The Navy’s carrier air wing community is not prepared for a high-end fight. This is because of an almost myopic focus in fleet training on independent (non-joint) air operations that are not representative of how carrier strike groups should be used in modern, contested air warfare. To fix this, the carrier-based Navy must stop paying lip service to joint cooperation and begin developing foundational knowledge of integrated joint air operations by implementing more joint training requirements and opportunities throughout the Optimized Fleet Response Plan (OFRP) and various Air Combat Training Continuum syllabi that carrier air wing aircrew must complete.
The highly successful air campaign of Operation Desert Storm is an example of why the Navy must adopt more integrated joint air operations training.
1. Benjamin S. Lambeth, The Winning of Air Supremacy in Operation Desert Storm, white paper (Santa Monica, CA: RAND Corporation, 1993),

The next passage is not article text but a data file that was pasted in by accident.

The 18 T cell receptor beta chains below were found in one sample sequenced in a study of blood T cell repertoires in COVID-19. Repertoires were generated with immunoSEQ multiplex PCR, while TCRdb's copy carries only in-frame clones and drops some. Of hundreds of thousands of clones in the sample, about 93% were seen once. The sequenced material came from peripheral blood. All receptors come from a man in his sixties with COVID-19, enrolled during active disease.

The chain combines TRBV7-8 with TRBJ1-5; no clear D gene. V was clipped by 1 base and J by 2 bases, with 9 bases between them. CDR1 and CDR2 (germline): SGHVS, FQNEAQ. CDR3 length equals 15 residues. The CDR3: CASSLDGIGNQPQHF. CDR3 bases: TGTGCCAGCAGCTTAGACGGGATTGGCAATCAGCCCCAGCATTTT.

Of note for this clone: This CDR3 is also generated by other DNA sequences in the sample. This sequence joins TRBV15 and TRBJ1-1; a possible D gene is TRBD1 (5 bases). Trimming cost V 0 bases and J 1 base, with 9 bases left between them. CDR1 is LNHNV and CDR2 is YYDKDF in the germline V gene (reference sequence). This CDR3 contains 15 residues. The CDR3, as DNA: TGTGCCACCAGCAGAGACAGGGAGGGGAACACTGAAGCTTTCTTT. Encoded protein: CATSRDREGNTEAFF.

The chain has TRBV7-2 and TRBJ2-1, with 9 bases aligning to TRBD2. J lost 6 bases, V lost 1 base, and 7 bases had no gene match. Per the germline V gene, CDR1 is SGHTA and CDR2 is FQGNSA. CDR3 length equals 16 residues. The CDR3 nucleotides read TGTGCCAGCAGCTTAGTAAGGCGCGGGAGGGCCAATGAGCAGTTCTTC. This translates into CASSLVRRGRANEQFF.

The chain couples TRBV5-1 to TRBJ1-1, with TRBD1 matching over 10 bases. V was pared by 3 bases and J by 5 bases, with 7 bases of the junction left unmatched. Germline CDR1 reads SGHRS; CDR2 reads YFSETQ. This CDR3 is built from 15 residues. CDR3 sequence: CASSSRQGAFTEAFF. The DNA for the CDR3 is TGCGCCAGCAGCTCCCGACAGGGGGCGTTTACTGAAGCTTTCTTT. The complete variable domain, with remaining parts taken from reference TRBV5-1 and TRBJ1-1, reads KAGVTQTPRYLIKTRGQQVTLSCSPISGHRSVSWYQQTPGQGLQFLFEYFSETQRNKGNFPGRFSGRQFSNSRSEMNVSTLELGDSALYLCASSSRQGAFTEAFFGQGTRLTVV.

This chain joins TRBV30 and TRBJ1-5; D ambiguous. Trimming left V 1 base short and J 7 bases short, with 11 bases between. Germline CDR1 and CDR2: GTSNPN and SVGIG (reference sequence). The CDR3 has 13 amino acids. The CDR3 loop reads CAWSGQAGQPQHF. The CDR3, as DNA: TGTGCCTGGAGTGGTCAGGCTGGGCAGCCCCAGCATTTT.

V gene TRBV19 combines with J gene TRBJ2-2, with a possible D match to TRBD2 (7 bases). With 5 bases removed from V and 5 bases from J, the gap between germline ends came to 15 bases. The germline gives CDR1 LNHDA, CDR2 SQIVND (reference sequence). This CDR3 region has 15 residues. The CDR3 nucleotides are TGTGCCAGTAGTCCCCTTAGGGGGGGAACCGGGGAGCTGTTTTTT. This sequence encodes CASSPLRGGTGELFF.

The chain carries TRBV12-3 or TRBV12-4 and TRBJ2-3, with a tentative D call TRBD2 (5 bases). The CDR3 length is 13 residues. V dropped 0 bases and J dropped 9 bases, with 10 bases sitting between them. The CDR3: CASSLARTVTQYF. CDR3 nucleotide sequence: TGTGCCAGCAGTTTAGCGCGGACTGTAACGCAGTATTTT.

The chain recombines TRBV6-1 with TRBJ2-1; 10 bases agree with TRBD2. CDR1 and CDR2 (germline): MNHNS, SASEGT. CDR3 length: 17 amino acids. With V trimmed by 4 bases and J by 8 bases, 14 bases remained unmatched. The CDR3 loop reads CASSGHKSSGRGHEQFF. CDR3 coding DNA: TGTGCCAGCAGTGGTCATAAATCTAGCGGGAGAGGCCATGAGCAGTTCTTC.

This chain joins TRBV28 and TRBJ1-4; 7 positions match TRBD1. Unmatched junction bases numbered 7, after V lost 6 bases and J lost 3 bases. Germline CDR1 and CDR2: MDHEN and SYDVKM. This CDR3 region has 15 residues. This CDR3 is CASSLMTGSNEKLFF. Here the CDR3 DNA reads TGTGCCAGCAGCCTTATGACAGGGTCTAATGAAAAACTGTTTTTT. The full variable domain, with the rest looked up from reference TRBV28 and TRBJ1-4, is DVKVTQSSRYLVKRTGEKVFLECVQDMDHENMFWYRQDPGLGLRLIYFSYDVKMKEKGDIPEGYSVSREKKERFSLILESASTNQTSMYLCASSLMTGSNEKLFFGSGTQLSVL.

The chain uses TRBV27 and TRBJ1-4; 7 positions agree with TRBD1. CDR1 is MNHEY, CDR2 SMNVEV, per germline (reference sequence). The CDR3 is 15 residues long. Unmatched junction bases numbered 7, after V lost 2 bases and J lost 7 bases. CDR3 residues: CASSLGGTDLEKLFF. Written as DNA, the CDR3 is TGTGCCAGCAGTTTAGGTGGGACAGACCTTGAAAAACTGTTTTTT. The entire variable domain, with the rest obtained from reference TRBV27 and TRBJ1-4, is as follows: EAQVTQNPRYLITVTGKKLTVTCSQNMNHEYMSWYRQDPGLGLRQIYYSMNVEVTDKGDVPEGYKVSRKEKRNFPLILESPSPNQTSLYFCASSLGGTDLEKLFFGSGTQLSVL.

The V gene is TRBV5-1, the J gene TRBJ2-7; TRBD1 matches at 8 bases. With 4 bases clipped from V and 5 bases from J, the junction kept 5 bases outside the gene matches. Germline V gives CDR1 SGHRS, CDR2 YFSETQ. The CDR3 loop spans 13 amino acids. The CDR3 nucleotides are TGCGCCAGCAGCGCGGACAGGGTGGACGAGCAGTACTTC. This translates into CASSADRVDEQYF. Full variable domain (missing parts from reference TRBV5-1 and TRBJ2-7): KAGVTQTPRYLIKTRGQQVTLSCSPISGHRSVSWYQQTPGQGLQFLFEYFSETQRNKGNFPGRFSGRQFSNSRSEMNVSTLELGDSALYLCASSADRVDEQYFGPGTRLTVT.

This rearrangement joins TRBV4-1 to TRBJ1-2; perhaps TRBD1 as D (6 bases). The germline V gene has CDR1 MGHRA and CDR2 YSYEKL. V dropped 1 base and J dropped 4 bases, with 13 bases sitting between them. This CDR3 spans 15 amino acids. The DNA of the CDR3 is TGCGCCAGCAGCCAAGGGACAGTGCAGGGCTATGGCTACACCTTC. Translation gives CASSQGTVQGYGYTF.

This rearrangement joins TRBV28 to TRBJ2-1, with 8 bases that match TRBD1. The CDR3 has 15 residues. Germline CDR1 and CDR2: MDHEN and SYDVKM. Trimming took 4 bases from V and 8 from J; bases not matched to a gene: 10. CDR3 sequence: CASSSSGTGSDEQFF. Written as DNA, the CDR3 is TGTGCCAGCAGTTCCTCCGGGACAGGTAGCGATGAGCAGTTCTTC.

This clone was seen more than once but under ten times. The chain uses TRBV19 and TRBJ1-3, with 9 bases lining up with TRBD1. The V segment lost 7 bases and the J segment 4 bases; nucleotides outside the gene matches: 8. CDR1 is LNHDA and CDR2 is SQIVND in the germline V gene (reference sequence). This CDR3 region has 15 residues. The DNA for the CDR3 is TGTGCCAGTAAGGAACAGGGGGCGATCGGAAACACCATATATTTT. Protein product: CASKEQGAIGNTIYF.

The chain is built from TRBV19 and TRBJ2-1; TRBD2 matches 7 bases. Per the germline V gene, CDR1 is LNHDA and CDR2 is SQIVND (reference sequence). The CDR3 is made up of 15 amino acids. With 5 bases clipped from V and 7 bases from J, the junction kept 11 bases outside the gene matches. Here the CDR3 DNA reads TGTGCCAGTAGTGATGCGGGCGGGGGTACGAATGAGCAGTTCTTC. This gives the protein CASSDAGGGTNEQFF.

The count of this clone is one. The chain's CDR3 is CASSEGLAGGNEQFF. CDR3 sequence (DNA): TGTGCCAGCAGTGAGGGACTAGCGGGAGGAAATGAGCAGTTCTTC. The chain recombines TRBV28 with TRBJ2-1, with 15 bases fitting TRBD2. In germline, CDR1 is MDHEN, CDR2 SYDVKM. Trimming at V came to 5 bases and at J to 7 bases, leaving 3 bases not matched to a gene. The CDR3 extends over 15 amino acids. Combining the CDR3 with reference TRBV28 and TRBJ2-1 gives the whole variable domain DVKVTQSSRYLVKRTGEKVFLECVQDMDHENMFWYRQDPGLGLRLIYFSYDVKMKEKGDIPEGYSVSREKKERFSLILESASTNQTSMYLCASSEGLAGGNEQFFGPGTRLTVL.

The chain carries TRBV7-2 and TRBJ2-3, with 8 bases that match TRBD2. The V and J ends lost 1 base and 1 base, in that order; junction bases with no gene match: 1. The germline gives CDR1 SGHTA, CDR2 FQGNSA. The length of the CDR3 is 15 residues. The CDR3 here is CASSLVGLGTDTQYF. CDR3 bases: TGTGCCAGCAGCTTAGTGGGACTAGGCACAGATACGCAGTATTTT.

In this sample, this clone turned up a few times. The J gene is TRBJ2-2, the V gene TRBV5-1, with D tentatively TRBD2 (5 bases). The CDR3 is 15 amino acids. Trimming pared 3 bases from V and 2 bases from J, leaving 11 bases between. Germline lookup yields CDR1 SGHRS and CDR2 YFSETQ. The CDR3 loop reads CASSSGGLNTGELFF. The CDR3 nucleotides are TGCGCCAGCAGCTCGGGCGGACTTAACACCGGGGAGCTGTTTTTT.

2. Lambeth, The Winning of Air Supremacy in Operation Desert Storm, 3.
3. Thomas A. Keaney and Eliot A. Cohen, Gulf War Air Power Survey, Summary Report to the Secretary of the Air Force (Washington, DC, Government Printing Office, 1993), 5.
4. Keaney and Cohen, Gulf War Air Power Survey, 154.
5. Diane T. Putney, Airpower Advantage, Planning the Gulf War Air Campaign 1989–1991 (Washington, DC: Air Force History and Museums Program, United States Air Force, 2004), 175.
6. Putney, Airpower Advantage, Planning the Gulf War Air Campaign 1989-1991, 78.
7. Keaney and Cohen, Gulf War Air Power Survey, 199.
8. James M. Holmes, “The Counter-Air Companion, A Short Guide to Air Superiority for Joint Force Commanders” (thesis, Air Command and Staff College, Maxwell Air Force Base, AL, 1995), 57.
9. Steven M. Kosiak, Is the U.S. Military Getting Smaller and Older? (Washington, DC, Center for A New American Security, 2017), 11.
10. Megan Eckstein, “Navy Surpasses 80% Aircraft Readiness Goal, Reaches Stretch Goal of 341 Up Fighters,” USNI News, 25 September, 2019.
11. Keaney and Cohen, Gulf War Air Power Survey, 226.
12. John Andreas Olsen, Airpower Applied: U.S., NATO, and Israeli Combat Experience (Annapolis, MD: Naval Institute Press, 2017), 188.
13. “An Assessment of U.S. Military Power,” The Heritage Foundation (2019).